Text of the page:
This is the type of reasoning that these people are providing in criticism of these studies. It is, at least, consistent with what appears to be an overall inability to reason.
The proper way to respond to an argument such as that which was put forward by these two groups, or a person trying to collect $5,000 in court, or anybody who is defending a position that they actually believe in and wants to win requires FIRST proving that there is a flaw in their argument. It requires FIRST finding a false assertion or invalid reasoning. AFTER such a flaw has been found, it becomes legitimate to ask why the individual made that mistake (or performed an intentional act of deception). The answer to that question might be found in the individual’s interest in winning the case. However, this does not change the fact that the first step must always be to prove that there is a mistake to be explained.
These Republican legislators wish to pass laws built on the claim that these two groups made a mistake without taking the morally and logically necessary first step in showing that a mistake has been made.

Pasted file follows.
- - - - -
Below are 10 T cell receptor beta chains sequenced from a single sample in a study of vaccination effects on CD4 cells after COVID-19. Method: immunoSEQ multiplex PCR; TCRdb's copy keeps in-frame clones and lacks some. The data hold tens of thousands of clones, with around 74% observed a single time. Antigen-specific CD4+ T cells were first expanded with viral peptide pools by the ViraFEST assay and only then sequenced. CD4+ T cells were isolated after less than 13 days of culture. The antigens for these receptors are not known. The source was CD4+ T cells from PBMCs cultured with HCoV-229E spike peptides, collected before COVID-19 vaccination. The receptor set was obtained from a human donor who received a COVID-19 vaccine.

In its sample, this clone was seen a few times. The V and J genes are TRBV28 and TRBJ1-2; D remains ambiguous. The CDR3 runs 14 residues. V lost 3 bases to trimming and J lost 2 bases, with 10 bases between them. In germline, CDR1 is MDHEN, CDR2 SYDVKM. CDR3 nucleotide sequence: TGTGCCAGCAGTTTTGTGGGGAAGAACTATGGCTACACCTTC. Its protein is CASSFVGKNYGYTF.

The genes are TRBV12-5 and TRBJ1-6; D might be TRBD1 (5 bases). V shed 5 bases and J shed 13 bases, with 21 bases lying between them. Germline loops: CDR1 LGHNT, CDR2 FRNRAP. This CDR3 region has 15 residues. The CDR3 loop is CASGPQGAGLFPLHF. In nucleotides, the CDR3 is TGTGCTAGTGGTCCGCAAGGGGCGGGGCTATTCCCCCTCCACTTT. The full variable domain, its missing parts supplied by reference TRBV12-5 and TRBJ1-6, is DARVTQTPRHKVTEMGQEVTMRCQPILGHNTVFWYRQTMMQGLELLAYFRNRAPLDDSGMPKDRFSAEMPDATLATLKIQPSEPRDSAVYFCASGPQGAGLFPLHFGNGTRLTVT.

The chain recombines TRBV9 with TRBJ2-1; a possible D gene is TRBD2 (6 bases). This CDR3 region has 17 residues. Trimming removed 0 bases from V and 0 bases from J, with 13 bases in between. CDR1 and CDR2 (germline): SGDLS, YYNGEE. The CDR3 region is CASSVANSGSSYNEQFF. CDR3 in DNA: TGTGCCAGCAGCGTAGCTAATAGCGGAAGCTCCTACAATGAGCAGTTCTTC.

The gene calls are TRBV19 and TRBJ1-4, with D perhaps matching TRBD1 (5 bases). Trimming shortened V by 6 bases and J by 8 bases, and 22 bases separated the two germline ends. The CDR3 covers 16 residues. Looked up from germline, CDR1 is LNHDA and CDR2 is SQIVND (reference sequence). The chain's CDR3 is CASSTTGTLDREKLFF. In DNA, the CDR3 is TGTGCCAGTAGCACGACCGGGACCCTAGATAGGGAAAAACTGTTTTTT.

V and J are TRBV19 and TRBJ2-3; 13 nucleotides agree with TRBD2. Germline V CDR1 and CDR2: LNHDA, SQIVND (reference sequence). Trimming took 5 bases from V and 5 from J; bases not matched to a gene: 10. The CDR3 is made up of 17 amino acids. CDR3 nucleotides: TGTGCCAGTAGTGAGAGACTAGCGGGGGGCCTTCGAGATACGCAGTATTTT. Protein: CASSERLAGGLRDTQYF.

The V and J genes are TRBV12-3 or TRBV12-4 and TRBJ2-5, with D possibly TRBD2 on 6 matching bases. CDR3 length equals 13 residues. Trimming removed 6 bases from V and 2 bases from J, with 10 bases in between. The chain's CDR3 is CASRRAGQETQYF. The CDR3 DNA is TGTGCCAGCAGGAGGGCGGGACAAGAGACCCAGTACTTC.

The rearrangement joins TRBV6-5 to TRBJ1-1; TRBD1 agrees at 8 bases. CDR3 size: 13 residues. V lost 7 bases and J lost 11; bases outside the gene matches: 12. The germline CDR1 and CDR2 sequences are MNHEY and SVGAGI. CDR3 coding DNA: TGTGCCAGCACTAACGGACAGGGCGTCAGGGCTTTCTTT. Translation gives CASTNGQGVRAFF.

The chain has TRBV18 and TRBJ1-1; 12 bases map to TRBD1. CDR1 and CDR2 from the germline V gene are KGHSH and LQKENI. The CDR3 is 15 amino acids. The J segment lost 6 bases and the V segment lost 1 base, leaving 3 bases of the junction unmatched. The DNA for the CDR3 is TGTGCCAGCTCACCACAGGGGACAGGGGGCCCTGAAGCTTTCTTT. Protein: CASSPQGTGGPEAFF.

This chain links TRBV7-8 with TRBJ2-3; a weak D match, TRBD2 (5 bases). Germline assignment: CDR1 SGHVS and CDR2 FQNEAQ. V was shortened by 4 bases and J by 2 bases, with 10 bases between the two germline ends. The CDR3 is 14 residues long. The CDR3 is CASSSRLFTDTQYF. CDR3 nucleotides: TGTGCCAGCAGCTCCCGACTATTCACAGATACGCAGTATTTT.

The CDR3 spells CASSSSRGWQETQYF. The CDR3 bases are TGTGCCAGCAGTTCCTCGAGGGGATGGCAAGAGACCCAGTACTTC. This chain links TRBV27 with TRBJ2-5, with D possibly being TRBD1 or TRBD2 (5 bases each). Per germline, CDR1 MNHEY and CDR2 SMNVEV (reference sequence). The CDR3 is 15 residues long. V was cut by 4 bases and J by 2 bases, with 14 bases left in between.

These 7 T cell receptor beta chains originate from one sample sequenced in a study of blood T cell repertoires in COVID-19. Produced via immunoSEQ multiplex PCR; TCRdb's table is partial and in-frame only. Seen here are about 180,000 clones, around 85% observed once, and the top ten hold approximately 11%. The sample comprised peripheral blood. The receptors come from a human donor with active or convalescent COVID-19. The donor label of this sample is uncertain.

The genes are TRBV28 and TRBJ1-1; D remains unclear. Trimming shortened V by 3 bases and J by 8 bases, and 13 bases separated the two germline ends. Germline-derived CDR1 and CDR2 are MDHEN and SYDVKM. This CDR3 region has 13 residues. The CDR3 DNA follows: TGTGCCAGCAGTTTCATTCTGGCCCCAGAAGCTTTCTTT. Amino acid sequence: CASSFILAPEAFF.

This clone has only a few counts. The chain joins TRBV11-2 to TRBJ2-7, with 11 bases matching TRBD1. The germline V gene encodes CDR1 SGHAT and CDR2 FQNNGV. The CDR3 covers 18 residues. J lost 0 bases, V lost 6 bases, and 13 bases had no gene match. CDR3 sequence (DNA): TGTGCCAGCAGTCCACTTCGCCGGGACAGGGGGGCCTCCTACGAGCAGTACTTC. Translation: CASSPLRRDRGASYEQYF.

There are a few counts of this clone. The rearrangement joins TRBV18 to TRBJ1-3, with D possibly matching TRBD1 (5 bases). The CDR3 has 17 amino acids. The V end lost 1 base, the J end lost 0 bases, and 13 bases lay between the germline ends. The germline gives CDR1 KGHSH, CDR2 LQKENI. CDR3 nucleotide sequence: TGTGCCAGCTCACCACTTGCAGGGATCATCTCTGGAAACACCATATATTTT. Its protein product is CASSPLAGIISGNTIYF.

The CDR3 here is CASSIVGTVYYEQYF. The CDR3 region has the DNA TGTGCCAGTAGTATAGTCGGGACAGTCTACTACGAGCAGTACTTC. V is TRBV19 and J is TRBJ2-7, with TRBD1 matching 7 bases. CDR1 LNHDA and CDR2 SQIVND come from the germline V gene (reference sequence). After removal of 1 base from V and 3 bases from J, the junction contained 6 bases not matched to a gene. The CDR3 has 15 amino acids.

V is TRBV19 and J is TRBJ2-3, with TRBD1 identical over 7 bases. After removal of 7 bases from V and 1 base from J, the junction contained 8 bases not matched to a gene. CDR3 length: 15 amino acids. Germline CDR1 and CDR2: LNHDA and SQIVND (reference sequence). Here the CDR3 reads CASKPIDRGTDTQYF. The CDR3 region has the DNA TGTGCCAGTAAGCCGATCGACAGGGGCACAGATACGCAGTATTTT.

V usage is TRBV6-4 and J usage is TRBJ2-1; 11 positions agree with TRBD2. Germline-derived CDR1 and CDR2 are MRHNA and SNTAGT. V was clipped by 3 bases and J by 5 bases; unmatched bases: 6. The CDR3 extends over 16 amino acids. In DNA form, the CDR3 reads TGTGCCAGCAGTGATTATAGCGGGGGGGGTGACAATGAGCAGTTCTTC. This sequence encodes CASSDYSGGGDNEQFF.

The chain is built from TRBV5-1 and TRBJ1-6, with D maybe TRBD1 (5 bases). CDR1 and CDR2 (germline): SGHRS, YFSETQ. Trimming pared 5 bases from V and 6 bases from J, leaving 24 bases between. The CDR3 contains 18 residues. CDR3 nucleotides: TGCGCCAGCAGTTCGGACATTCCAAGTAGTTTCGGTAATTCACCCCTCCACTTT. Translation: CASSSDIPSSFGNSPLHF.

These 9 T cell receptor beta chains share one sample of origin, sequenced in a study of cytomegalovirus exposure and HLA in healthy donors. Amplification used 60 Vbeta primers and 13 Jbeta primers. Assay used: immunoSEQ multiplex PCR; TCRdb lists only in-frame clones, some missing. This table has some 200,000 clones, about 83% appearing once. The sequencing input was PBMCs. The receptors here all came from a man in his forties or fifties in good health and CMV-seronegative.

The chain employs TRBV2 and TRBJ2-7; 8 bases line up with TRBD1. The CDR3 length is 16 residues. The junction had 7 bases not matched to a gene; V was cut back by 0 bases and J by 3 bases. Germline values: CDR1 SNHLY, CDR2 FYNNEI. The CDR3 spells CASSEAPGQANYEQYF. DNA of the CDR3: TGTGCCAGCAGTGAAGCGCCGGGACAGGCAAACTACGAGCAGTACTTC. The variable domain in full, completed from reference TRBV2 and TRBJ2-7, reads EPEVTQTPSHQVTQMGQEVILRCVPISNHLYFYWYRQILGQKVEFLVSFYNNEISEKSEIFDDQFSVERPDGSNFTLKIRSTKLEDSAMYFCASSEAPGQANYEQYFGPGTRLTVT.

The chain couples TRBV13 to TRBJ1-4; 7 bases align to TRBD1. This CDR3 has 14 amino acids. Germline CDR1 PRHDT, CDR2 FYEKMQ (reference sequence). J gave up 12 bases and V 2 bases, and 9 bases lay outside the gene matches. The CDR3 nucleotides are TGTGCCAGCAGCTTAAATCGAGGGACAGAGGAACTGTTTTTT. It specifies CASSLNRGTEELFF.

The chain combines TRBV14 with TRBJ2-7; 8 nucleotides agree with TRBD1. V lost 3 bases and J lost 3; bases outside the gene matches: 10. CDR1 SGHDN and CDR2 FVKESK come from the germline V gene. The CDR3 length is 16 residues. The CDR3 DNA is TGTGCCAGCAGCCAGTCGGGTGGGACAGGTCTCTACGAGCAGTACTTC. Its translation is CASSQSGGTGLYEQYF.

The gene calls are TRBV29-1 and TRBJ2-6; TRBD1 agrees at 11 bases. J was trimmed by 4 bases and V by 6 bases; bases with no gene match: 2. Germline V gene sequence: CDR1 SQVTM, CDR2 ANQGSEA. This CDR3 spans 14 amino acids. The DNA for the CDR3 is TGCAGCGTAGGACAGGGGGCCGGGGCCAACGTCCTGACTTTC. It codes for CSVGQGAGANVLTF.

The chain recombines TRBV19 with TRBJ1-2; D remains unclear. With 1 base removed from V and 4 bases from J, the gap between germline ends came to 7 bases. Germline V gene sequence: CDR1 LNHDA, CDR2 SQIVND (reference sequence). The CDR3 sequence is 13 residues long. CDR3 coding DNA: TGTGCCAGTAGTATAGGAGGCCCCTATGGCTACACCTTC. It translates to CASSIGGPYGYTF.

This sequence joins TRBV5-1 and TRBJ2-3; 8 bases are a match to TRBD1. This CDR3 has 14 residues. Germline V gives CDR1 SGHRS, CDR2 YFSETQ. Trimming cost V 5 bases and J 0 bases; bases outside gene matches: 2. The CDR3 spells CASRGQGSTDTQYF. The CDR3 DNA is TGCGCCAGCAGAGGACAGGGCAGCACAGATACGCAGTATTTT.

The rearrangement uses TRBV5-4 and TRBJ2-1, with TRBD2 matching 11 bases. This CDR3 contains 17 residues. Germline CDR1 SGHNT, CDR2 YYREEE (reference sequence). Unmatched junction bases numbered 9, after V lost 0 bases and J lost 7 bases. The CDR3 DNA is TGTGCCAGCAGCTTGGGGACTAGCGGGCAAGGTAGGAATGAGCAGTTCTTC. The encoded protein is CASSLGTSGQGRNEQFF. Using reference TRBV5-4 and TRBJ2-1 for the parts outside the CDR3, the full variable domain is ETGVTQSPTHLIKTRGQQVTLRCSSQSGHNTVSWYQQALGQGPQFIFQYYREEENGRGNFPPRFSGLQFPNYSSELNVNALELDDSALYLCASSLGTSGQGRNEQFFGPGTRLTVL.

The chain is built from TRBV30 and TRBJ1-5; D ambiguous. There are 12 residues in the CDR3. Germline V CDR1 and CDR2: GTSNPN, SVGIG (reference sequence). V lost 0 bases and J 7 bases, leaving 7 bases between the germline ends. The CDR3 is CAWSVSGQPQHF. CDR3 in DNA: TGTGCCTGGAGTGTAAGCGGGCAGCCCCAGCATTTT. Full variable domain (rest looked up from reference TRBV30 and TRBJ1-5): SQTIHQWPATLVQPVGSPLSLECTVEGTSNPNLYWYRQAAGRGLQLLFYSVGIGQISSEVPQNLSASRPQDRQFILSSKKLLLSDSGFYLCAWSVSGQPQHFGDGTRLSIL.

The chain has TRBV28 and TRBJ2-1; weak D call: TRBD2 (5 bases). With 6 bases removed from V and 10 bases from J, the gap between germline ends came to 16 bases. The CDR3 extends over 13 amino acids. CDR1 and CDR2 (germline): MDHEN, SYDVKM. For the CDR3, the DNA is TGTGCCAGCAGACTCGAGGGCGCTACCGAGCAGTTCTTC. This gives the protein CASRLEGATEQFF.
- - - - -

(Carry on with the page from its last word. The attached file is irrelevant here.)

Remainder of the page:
They are legislating fantasy. And current history shows that when politicians legislate fantasy the country gets significantly poorer, innocent people get hurt, and innocent people get killed.
Their method of operation in this case using the claim that a fetus feels pain at 20 weeks is no different than their claim 4 years ago that Saddam Hussein had weapons of mass destruction and their claims over the past 20 years that humans are not causing global warming. It is a matter of picking a desired conclusion and ignoring the logic and the evidence that says, “You are wrong. If you base your decisions on your cherry picked evidence you are going to destroy peoples’ lives for no good reason. Do you care?”
The Bush Administration itself sent its own people to stand before the microphones and confuse the weapons of mass destruction issue – playing favorites with the evidence and continuing to make claims long after they had been discredited. The cost has been $300 billion dollars, 20,000 Americans wounded, 3,000 dead, and killed and wounded Iraqis that now number in the hundreds of thousands – not counting the displaced and the hardships imposed on those lucky enough not to get killed or wounded.